State Health Department to reject Navy’s Red Hill defueling plan
HONOLULU (HawaiiNewsNow) - The state Department of Health says it will reject the Navy’s plan to defuel the Red Hill underground fuel storage tanks, citing a lack of details.
The Navy says it plans to safely remove 104 million gallons from the Red Hill tanks by the end of 2024.
But Health Department Deputy Director Kathleen Ho, who is an environmental attorney, told Hawaii News Now exclusively she can’t predict how long defueling will take or if it can be done faster.
She said that’s because the Navy’s defueling plan lacks key details on how it will be done.
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“It’s hard to say. The defueling plan itself was lacking in so many details,” Ho said. “The Navy itself in the plan indicated that the Department of Health will not approve the defueling plan because it lacked that detail.”
Ho said one of the details it needs to know is how much fuel is in the pipelines from Red Hill to Pearl Harbor ― and how crews take fuel out of the pipelines and the tanks themselves.
“They say they are going to unpack the lines, but we don’t know how they are going to unpack the lines and the true amount of fuel that’s in the line,” said Ho.
Hawaii News Now asked Ho if the current timeline was acceptable.
“I want to impress upon the Navy and everyone that the Navy should really feel the sense of urgency that we feel. That every moment that the fuel remains in the pipeline and in the tanks could lead to a disaster,” said Ho.
“DoD understands that it will not receive final DOH approval of this defueling plan until it provides to DOH an updated plan incorporating all relevant supplemental information and providing fidelity on its milestones and overall timelines,” said the Department of Defense in its plan.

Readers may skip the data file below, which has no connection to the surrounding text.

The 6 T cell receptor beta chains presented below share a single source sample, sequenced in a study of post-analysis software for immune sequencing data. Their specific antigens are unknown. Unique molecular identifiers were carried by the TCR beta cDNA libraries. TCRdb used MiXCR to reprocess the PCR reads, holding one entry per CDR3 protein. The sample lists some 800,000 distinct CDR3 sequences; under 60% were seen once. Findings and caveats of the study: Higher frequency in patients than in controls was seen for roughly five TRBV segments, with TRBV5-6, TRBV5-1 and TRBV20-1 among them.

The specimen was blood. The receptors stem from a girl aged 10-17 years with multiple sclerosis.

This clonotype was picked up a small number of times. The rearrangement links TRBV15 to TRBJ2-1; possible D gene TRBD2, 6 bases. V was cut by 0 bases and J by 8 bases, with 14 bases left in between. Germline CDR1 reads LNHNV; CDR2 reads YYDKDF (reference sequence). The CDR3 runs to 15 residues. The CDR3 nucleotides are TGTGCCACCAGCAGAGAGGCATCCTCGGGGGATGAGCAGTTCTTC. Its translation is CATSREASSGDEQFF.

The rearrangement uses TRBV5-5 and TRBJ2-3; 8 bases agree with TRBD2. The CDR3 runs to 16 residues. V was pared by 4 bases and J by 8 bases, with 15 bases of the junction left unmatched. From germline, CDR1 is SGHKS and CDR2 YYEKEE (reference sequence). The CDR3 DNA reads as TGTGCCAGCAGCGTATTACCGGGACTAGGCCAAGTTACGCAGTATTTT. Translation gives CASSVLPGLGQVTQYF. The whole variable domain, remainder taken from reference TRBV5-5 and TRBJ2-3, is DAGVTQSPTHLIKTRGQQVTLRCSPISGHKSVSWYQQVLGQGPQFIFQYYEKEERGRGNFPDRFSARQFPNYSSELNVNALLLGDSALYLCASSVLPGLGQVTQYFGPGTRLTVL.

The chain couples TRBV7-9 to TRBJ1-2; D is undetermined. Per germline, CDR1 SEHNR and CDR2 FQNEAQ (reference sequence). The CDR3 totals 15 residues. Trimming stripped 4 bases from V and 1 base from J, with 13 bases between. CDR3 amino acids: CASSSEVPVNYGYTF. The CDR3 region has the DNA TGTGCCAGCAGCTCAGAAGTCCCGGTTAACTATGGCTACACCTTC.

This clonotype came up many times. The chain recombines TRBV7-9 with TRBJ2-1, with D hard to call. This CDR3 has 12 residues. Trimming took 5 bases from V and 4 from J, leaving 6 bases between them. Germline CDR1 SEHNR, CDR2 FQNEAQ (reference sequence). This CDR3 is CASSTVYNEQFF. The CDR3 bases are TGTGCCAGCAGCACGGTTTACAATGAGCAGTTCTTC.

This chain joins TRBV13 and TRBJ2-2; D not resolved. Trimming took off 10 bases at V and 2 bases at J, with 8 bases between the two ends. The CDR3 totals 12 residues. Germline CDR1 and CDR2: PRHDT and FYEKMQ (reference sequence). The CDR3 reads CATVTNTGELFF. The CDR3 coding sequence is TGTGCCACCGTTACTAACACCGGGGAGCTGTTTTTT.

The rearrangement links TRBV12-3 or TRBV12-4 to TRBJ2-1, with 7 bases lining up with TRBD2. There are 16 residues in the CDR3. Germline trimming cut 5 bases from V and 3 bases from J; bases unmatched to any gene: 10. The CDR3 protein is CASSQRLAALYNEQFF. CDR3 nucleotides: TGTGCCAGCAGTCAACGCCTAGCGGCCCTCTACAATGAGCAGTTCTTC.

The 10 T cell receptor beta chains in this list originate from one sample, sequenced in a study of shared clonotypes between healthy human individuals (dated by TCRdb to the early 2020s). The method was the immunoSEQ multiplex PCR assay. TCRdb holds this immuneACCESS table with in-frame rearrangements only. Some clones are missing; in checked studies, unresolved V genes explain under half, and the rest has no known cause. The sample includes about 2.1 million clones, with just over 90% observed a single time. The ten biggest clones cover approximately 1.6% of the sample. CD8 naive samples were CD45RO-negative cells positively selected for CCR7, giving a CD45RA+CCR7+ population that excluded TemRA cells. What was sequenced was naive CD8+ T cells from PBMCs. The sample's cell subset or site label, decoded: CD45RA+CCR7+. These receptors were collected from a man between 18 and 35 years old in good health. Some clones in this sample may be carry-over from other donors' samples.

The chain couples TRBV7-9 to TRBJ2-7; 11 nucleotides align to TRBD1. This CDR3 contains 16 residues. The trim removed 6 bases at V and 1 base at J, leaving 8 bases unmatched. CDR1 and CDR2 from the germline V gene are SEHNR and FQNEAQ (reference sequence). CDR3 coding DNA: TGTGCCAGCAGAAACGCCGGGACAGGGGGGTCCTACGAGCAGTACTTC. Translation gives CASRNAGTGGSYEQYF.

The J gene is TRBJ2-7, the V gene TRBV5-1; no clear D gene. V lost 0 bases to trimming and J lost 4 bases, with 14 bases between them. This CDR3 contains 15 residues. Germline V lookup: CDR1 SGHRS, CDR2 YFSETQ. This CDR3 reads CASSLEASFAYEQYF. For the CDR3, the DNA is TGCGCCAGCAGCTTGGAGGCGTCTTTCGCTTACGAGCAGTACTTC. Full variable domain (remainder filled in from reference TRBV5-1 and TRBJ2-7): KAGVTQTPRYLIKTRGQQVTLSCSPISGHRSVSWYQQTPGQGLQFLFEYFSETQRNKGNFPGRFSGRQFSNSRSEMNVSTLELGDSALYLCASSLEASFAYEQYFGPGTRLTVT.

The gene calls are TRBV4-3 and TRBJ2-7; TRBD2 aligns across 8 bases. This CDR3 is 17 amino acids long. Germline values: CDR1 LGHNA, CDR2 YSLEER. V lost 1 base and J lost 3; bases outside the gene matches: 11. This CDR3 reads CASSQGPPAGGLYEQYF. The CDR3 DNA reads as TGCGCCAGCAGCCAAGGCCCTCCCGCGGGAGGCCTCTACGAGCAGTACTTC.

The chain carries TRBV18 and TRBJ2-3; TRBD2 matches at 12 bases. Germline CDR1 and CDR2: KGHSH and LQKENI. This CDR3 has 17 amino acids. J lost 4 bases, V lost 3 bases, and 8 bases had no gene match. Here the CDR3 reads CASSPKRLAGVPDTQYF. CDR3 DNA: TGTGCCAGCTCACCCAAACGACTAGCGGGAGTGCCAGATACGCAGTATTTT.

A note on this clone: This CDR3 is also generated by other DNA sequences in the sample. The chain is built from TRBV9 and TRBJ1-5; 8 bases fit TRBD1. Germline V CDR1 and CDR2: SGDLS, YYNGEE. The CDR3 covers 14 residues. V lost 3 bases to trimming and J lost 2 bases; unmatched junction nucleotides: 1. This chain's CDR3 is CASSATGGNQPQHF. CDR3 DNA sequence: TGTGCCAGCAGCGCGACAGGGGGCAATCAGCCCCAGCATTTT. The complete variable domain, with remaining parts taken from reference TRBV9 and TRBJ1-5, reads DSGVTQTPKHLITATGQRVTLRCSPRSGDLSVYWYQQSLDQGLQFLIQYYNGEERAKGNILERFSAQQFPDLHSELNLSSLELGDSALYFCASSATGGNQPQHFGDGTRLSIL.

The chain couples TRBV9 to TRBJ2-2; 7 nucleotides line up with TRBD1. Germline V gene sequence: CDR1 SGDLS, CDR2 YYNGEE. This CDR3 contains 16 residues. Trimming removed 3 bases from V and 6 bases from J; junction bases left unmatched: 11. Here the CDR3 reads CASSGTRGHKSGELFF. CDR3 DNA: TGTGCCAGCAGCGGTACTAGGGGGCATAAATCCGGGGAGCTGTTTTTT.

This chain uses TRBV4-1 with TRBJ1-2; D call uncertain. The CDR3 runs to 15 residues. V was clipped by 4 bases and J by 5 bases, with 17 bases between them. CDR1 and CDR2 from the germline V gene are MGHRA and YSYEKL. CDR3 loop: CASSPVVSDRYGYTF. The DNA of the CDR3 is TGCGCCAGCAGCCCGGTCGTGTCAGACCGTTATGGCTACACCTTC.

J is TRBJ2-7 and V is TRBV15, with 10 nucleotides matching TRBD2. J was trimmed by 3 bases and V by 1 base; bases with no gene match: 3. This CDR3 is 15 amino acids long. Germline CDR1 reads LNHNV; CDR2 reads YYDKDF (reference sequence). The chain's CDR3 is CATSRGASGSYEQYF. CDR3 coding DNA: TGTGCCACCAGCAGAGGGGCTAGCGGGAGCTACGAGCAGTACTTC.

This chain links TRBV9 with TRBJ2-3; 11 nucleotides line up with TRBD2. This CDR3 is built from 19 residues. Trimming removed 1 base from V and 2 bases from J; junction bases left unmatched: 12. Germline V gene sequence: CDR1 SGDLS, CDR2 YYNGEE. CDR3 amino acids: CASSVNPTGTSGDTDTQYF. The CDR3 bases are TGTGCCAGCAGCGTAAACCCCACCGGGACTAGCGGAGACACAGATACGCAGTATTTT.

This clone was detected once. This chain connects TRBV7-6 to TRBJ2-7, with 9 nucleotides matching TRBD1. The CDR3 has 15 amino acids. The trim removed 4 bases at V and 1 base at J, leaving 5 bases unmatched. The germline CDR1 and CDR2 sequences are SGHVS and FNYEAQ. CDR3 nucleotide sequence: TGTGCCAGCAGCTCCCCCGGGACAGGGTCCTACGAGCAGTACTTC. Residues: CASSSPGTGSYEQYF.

“We look forward to the dialogue, discussion and feedback with DOH as we move forward to safely and expeditiously defuel Red Hill,” it added.
Critics say the Navy should be able to safely defuel faster after last year’s spills tainted the Navy’s water system and now threaten the public water supply.
“We want it now. This is the US Navy we are talking about. If they wanted to do this, if they wanted to expedite this process, they could do it,” said state Rep. Sonny Ganden (D-Kalihi Kai, Pearl Harbor, Halawa Valley).
“When you really look at the reports, it seems like it’s going to be even longer than that,” added Melodie Ajuda, environmental caucus co-chair of the Democratic Party of Hawaii.
“Much more details, much more repairs to be done. I think it’ll be more like six years before it’s accomplished.”
The Navy’s own internal investigation admitted a series of catastrophic failures at Red Hill caused the crisis.
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